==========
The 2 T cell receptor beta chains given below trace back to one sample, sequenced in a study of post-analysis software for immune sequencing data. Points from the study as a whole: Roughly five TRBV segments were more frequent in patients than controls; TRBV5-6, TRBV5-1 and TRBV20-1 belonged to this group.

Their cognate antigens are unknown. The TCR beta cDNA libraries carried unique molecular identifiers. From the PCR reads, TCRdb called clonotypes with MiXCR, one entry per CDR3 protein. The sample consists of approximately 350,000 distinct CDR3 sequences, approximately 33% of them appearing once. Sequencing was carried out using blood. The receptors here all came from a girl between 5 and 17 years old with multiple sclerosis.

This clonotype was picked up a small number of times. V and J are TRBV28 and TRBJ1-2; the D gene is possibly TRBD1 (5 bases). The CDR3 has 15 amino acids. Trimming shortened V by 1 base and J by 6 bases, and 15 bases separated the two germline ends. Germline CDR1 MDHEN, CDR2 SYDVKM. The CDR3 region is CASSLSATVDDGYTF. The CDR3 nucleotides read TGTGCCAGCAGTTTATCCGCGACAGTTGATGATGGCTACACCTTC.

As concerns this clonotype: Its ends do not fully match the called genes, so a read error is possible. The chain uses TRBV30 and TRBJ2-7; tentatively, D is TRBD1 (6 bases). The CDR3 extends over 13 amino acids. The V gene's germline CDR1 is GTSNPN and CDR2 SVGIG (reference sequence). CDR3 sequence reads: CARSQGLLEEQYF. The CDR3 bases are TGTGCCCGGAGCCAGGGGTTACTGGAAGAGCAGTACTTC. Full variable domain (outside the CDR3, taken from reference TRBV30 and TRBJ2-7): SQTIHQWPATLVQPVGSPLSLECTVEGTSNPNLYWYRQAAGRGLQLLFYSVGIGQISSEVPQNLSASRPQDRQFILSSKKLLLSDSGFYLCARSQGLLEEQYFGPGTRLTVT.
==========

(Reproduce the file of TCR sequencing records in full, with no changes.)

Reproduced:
The 2 T cell receptor beta chains given below trace back to one sample, sequenced in a study of post-analysis software for immune sequencing data. Points from the study as a whole: Roughly five TRBV segments were more frequent in patients than controls; TRBV5-6, TRBV5-1 and TRBV20-1 belonged to this group.

Their cognate antigens are unknown. The TCR beta cDNA libraries carried unique molecular identifiers. From the PCR reads, TCRdb called clonotypes with MiXCR, one entry per CDR3 protein. The sample consists of approximately 350,000 distinct CDR3 sequences, approximately 33% of them appearing once. Sequencing was carried out using blood. The receptors here all came from a girl between 5 and 17 years old with multiple sclerosis.

This clonotype was picked up a small number of times. V and J are TRBV28 and TRBJ1-2; the D gene is possibly TRBD1 (5 bases). The CDR3 has 15 amino acids. Trimming shortened V by 1 base and J by 6 bases, and 15 bases separated the two germline ends. Germline CDR1 MDHEN, CDR2 SYDVKM. The CDR3 region is CASSLSATVDDGYTF. The CDR3 nucleotides read TGTGCCAGCAGTTTATCCGCGACAGTTGATGATGGCTACACCTTC.

As concerns this clonotype: Its ends do not fully match the called genes, so a read error is possible. The chain uses TRBV30 and TRBJ2-7; tentatively, D is TRBD1 (6 bases). The CDR3 extends over 13 amino acids. The V gene's germline CDR1 is GTSNPN and CDR2 SVGIG (reference sequence). CDR3 sequence reads: CARSQGLLEEQYF. The CDR3 bases are TGTGCCCGGAGCCAGGGGTTACTGGAAGAGCAGTACTTC. Full variable domain (outside the CDR3, taken from reference TRBV30 and TRBJ2-7): SQTIHQWPATLVQPVGSPLSLECTVEGTSNPNLYWYRQAAGRGLQLLFYSVGIGQISSEVPQNLSASRPQDRQFILSSKKLLLSDSGFYLCARSQGLLEEQYFGPGTRLTVT.